To read more, click here.

Installation Equipment
Heat Versus Ultrasonic Installation [+]

This informative document analyzes the differences between heat and ultrasonic installation of Threaded Inserts into plastic assemblies. In addition to detailing the advantages and disadvantages of each installation method, this White Paper also provides essential information as to how one can be sure that the Threaded Insert was installed properly into the assembly.

To access the White Paper, click here.

Vibratory Feeder Noise Reduction [+]

The effects of noise can have damaging consequences and efforts should be made to minimize noise exposure.  Reduction of noise produced by vibratory feeders is one area that can significantly reduce noise exposure in the workplace.

The SPIROL Series 2000 Vibratory Feeder is quieter than conventional vibratory feeders.  Empirical data to support this claim was gathered by conducting comparison testing between a conventional square drive and a SPIROL Series 2000 drive.  Measurements and analyses were performed by Noise Control Engineering (NCE) of Billerica, Massachusetts.  The same bowl was used for testing on each drive. Noise readings were taken with an empty bowl, plastic bottle caps and metal coiled pins.  Consistent feed rates were maintained between the Series 2000 and the square drive for both the caps and the pins.

Four measurements around each vibratory feeder were taken and averaged in order to compare the square drive to the Series 2000.

To read more, click here.

How to Control Shim Tooling Costs [+]

SPIROL has several manufacturing methods that eliminate or greatly reduce your tooling expenditure.

Shim tooling costs are one of the quickest ways to drive a prototype or short-run production project over budget.  SPIROL has several manufacturing methods that eliminate or greatly reduce your tooling expenditure.  Whether your project is for prototype, short run or long term requirements, SPIROL has a solution to minimize your installed component costs by controlling tooling costs.  This article describes some of SPIROL’s production technologies to help you determine which method is best for you.

To read more, click here.

The Advantages of Using Edge Bonded Shims [+]

Laminated Shims have peelable layers of metal which are removed until the Shim has the proper thickness. They are built up from layers of precision gauge metal foil. Layers are bonded into a rigid structure that appear and function as a solid sheet or plate. In this document you will read about two types of Laminated Shims: Surface Bonded and Edge Bonded Shims, and how Edge Bonded Shims provide solutions to reducing assembly times, minimizing costs, and improving safety.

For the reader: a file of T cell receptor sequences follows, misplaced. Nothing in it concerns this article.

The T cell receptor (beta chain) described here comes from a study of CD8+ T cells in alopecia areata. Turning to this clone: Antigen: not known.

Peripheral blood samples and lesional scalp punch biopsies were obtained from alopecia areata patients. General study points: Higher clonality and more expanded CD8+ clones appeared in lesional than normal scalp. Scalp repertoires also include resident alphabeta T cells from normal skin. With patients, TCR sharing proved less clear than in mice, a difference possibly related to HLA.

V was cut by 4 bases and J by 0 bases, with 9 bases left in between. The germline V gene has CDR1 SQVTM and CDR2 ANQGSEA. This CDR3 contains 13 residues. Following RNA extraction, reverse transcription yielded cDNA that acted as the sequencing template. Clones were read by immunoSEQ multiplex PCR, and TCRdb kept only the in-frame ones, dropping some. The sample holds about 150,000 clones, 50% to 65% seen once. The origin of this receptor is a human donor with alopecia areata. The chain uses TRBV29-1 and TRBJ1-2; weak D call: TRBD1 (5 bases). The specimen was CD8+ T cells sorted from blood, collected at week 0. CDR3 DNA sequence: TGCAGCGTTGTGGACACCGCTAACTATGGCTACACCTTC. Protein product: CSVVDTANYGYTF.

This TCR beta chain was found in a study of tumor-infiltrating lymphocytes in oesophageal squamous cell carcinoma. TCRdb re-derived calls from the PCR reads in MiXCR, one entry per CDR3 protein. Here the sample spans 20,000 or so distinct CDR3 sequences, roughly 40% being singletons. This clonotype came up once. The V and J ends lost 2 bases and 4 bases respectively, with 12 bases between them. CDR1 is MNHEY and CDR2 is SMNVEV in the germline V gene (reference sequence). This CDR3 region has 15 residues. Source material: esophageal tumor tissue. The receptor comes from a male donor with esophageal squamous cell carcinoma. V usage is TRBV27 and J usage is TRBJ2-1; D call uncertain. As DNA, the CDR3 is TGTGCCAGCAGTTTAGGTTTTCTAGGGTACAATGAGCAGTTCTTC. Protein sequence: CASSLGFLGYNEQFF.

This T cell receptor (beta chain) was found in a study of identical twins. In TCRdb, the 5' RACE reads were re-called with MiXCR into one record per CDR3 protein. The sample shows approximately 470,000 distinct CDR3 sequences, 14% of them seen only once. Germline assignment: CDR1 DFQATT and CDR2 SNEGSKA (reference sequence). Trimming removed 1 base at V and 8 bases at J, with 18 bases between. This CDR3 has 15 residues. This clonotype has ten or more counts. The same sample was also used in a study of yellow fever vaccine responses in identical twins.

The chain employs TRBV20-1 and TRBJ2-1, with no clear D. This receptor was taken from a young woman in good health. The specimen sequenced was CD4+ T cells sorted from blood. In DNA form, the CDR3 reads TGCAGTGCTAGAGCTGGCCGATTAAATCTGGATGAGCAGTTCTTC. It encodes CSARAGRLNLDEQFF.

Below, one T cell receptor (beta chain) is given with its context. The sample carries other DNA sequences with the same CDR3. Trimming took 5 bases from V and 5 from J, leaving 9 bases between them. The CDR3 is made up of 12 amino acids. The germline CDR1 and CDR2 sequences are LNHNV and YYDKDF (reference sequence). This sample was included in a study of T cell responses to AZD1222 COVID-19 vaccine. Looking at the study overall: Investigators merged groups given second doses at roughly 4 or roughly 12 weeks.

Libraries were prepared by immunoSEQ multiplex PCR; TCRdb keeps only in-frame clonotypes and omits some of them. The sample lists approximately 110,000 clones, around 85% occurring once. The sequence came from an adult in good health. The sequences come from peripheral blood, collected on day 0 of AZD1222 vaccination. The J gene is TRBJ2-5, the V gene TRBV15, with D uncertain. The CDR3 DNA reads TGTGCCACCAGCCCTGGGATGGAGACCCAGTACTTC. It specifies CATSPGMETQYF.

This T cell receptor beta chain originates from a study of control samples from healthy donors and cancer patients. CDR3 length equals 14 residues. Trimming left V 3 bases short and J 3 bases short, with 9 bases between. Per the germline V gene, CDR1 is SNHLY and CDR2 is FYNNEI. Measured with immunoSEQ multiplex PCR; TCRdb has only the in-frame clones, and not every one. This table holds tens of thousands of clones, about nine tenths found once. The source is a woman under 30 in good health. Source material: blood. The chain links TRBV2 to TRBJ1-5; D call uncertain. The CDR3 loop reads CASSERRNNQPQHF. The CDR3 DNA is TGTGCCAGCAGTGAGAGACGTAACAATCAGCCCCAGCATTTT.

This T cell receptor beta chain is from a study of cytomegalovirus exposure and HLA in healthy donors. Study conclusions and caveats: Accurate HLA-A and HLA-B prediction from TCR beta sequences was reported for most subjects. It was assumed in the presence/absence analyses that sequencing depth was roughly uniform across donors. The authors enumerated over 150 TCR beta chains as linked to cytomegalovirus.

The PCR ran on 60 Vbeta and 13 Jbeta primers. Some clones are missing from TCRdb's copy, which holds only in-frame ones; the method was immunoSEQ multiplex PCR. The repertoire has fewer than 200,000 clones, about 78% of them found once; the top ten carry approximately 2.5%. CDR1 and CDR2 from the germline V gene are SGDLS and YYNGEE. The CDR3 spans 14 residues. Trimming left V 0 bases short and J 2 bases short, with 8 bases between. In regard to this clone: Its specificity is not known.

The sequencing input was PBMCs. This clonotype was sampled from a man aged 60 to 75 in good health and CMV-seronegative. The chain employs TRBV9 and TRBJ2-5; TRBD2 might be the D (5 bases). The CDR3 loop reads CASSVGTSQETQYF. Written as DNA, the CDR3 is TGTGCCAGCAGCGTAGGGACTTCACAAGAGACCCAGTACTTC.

Read more on the use of Edge Bonded Shims.

The Advantages of Using Shims in the Oil and Gas Industry [+]

Precision Shims are used in a variety of applications typically seen in the Oil & Gas industry. They can provide cost and labor reduction benefits throughout the life cycle of the equipment from assembly to installation to refurbishment and retrofitting.

Read about The Advantages of Using Shims in the Oil and Gas Industry

Slotted Pins
The Advantages of SPIROL Standard Slotted Pins vs. ISO 8752 [+]

Slotted Spring Pins, sometimes referred to as Roll Pins or Split Pins, are general purpose low cost pins commonly used in various fastening applications. While both SPIROL Standard Slotted Pins and ISO 8752 Slotted Pins can be used effectively in certain assemblies, SPIROL Standard Slotted Pins are far superior in form, fit and function – including in the installation process. This White Paper details why the SPIROL Standard is the Slotted Spring Pin of choice!

Read more about The Advantages of SPIROL Standard Slotted Pins vs. ISO 8752

Solid Pins
Fastening Techniques for Plastic Housings [+]

This White Paper addresses the advantages and disadvantages of the following fastening methods used to assemble plastic components: solid pins, adhesives, screws, bolts, and snap-fit joints.

Read Fastening Techniques for Plastic Housings

Solid Pin Retention Features [+]

Solid Pins are commonly used as a permanent fastener in a wide range of applications. They are retained by the harder Solid Pin displacing material in the softer host component(s).  There are several types of Solid Pin retention features.  This White Paper describes the common types of retention features and can serve as a reference tool when designing a new product.

Read Solid Pin Retention Features

The Difference Between Cold Headed and Machined Solid Pins [+]

The objective of this paper is to educate designers about the differences between cold heading and machining so that they understand how to design a Solid Pin that optimizes performance and reduces total manufactured cost of the assembly. 

Read more about cold headed vs machined solid pins.

Solid Pins, Slotted Pins and Coiled Pins
How to Choose Fasteners that Maximize Assembly Life [+]